In a cave to their lower right a male figure points towards a reclining female who is also covered in hair. The pointing man is the only clothed figure in the panel, and as Fraenger observes, "he is clothed with emphatic austerity right up to his throat". In addition, he is one of the few human figures with dark hair. According to Fraenger:
The pointing man has variously been described as either the patron of the work (Fraenger in 1947), as an advocate of Adam denouncing Eve (Dirk Bax in 1956), as Saint John the Baptist in his camel's skin (Isabel Mateo Goméz in 1963), or as a self-portrait. The woman below him lies within a semicylindrical transparent shield, while her mouth is sealed, devices implying that she bears a secret. To their left, a man crowned by leaves lies on top of what appears to be an actual but gigantic strawberry, and is joined by a male and female who contemplate another equally huge strawberry.
There is no perspectival order in the foreground; instead it comprises a series of small motifs wherein proportion and terrestrial logic are abandoned. Bosch presents the viewer with gigantic ducks playing with tiny humans under the cover of oversized fruit; fish walking on land while birds dwell in the water; a passionate couple encased in an amniotic fluid bubble; and a man inside of a red fruit staring at a mouse in a transparent cylinder.
The pools in the fore and background contain bathers of both sexes. In the central circular pool, the sexes are mostly segregated, with several females adorned by peacocks and fruit. Four women carry cherry-like fruits on their heads, perhaps a symbol of pride at the time, as has been deduced from the contemporaneous saying: "Don't eat cherries with great lords — they'll throw the pits in your face." The women are surrounded by a parade of naked men riding horses, donkeys, unicorns, camels and other exotic or fantastic creatures. Several men show acrobatics while riding, apparently acts designed to gain the females' attention, which highlights the attraction felt between the two sexes as groups. The two outer springs also contain both men and women cavorting with abandon. Around them, birds infest the water while winged fish crawl on land. Humans inhabit giant shells. All are surrounded by oversized fruit pods and eggshells, and both humans and animals feast on strawberries and cherries.
The impression of a life lived without consequence, or what art historian Hans Belting describes as "unspoilt and pre-moral existence", is underscored by the absence of children and old people. According to the second and third chapters of Genesis, Adam and Eve's children were born after they were expelled from Eden. This has led some commentators, in particular Belting, to theorise that the panel represents the world if the two had not been driven out "among the thorns and thistles of the world". In Fraenger's view, the scene illustrates "a utopia, a garden of divine delight before the Fall, or — since Bosch could not deny the existence of the dogma of original sin — a millennial condition that would arise if, after expiation of Original Sin, humanity were permitted to return to Paradise and to a state of tranquil harmony embracing all Creation."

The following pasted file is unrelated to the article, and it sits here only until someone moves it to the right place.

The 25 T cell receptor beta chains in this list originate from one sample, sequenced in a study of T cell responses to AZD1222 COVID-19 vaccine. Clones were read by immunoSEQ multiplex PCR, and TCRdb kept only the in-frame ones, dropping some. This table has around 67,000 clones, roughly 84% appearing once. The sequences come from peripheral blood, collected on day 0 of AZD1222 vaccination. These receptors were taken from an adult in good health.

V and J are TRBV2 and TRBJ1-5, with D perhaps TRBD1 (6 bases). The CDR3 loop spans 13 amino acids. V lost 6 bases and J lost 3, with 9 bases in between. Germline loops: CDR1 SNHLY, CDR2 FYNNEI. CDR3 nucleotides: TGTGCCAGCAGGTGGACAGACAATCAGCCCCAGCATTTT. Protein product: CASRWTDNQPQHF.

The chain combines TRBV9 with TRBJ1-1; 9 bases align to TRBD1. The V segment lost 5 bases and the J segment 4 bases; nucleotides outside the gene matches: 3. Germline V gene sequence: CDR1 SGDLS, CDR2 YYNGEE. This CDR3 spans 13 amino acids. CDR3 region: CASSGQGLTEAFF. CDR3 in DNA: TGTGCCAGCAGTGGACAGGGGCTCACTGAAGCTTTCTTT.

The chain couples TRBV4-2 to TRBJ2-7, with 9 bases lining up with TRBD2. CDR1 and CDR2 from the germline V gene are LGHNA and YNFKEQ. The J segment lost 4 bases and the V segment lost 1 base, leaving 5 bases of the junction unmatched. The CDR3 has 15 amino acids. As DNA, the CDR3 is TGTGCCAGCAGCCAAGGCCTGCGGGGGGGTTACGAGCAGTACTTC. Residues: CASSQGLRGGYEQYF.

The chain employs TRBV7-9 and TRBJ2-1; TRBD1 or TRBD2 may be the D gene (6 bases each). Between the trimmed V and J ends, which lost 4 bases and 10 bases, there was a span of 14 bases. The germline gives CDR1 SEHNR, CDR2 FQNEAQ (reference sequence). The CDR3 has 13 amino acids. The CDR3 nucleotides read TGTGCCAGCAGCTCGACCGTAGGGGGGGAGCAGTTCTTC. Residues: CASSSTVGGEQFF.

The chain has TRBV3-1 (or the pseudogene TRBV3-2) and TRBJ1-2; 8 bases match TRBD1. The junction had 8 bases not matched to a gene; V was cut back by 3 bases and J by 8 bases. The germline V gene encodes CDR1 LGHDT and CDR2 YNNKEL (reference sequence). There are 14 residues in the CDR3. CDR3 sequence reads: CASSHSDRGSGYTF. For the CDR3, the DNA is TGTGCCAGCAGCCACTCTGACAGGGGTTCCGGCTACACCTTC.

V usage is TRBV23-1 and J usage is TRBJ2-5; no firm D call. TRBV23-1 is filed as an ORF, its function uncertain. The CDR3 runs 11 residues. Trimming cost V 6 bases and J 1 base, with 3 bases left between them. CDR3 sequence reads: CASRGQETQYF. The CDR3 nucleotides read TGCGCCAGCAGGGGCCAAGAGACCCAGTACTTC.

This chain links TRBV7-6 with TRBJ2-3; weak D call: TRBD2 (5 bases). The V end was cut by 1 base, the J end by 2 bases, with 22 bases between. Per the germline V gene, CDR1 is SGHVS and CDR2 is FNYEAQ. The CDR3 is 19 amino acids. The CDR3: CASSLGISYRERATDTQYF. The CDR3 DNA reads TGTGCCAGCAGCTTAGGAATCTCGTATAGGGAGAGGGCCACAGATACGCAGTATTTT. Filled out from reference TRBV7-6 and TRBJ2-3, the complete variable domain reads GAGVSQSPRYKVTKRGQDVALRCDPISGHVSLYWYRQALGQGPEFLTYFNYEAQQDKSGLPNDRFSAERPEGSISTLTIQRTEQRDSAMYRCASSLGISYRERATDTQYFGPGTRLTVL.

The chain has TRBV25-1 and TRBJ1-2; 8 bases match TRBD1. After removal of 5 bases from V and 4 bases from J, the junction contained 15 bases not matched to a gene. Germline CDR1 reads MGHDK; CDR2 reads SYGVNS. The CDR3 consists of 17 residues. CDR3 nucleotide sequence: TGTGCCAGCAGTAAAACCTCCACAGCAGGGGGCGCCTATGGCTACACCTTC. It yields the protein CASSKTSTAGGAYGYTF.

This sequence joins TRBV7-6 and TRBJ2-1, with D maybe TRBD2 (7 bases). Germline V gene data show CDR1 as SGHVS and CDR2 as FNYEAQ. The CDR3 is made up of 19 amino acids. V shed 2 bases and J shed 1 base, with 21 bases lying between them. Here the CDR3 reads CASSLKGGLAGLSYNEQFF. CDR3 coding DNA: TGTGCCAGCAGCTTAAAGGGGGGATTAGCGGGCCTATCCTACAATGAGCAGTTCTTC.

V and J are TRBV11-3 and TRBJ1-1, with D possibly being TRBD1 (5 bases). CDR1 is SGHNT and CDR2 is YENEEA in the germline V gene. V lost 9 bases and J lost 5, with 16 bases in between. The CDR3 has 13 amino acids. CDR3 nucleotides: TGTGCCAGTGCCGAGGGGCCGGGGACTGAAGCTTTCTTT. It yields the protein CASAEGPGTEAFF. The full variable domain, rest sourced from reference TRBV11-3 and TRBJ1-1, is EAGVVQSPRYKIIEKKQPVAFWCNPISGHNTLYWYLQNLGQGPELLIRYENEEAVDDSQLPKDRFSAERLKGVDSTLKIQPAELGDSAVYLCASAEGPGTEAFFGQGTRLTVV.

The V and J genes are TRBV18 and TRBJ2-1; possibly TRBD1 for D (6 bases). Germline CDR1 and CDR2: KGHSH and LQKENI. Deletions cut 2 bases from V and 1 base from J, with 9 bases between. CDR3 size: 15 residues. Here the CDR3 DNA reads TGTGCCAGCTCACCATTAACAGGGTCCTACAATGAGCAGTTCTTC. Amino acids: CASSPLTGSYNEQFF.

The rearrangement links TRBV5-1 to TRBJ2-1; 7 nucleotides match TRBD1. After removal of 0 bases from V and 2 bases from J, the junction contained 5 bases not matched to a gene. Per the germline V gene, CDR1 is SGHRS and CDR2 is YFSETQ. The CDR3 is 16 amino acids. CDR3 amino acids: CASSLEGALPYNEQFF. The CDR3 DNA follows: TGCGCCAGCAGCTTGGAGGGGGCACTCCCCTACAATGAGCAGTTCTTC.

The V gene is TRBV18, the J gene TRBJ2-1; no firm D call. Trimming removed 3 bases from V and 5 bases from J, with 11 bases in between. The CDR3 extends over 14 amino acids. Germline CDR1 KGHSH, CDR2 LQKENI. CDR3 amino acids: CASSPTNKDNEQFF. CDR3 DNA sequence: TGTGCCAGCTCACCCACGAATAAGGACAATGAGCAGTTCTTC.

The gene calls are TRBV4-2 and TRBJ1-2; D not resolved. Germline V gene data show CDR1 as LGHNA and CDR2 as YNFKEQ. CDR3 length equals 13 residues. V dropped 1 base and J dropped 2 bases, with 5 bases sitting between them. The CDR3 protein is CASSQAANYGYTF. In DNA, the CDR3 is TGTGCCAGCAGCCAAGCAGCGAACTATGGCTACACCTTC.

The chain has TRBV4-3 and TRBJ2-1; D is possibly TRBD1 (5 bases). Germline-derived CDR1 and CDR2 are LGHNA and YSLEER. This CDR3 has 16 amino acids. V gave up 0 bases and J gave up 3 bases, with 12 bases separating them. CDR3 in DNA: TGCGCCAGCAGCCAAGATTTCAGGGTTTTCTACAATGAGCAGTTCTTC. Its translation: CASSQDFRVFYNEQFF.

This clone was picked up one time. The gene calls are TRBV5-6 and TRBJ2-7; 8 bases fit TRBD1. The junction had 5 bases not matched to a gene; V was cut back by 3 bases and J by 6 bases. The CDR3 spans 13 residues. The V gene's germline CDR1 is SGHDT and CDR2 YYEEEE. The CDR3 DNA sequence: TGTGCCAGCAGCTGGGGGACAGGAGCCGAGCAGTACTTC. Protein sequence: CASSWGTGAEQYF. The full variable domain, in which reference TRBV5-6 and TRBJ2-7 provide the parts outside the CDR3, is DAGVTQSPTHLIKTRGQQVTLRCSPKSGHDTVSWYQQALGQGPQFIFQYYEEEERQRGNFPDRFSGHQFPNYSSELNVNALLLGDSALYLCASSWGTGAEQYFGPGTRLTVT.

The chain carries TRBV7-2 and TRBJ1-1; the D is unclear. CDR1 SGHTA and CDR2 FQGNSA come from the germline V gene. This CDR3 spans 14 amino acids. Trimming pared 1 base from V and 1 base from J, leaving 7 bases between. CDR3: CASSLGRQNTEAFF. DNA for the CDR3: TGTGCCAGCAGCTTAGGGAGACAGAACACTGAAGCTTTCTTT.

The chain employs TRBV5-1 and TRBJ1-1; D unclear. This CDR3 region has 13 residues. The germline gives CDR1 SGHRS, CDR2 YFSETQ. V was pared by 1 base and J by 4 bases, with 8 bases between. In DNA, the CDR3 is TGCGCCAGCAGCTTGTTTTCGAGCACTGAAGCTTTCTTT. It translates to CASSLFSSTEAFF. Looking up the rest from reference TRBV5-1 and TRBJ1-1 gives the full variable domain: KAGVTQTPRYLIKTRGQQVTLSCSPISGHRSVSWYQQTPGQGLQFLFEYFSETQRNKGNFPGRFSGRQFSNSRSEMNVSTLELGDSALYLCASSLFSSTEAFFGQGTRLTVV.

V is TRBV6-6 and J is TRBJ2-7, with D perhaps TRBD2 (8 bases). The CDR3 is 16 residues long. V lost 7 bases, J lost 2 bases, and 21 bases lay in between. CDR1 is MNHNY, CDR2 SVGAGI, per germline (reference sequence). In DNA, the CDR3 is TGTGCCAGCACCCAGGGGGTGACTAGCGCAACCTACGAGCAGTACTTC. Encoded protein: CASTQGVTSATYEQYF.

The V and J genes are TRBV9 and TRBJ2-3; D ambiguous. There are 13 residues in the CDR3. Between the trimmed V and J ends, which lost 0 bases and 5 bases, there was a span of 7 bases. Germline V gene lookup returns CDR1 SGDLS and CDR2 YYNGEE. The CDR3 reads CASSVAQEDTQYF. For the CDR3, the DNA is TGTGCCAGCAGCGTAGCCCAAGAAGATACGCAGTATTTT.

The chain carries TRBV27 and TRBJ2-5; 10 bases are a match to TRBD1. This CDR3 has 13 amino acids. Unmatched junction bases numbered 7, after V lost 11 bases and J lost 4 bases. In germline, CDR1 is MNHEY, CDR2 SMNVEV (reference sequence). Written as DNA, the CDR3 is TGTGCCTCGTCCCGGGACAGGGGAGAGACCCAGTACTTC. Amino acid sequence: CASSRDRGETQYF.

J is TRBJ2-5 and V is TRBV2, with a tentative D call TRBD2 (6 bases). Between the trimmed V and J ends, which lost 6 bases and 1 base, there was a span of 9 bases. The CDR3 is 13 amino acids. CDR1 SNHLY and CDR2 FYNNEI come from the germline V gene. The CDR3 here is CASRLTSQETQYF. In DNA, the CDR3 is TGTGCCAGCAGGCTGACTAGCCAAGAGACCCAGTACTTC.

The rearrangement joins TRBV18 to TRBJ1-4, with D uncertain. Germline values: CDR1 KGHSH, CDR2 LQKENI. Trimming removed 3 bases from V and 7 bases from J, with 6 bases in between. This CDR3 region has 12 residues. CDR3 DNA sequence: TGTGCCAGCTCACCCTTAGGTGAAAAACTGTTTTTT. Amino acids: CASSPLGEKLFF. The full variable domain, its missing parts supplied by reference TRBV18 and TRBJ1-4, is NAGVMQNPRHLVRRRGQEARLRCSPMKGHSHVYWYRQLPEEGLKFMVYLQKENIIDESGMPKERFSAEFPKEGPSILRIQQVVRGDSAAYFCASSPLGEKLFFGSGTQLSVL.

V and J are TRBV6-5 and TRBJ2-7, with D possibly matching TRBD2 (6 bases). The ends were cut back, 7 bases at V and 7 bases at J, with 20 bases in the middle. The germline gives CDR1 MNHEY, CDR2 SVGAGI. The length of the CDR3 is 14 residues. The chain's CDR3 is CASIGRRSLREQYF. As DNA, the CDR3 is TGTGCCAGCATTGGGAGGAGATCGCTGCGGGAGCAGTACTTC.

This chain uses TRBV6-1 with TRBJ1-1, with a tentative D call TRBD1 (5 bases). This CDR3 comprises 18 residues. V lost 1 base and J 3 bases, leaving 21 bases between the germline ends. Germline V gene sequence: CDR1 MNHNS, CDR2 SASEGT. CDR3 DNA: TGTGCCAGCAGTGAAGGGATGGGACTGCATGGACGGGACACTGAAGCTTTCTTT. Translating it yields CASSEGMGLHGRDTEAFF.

In the high distance of the background, above the hybrid stone formations, four groups of people and creatures are seen in flight. On the immediate left a human male rides on a chthonic solar eagle-lion. The human carries a triple-branched tree of life on which perches a bird; according to Fraenger "a symbolic bird of death". Fraenger believes the man is intended to represent a genius, "he is the symbol of the extinction of the duality of the sexes, which are resolved in the ether into their original state of unity". To their right a knight with a dolphin tail sails on a winged fish. The knight's tail curls back to touch the back of his head, which references the common symbol of eternity: the snake biting its own tail. On the immediate right of the panel, a winged youth soars upwards carrying a fish in his hands and a falcon on his back. According to Belting, in these passages Bosch's "imagination triumphs ... the ambivalence of [his] visual syntax exceeds even the enigma of content, opening up that new dimension of freedom by which painting becomes art." Fraenger titled his chapter on the high background "The Ascent to Heaven", and wrote that the airborne figures were likely intended as a link between "what is above" and "what is below", just as the left and right hand panels represent "what was" and "what will be".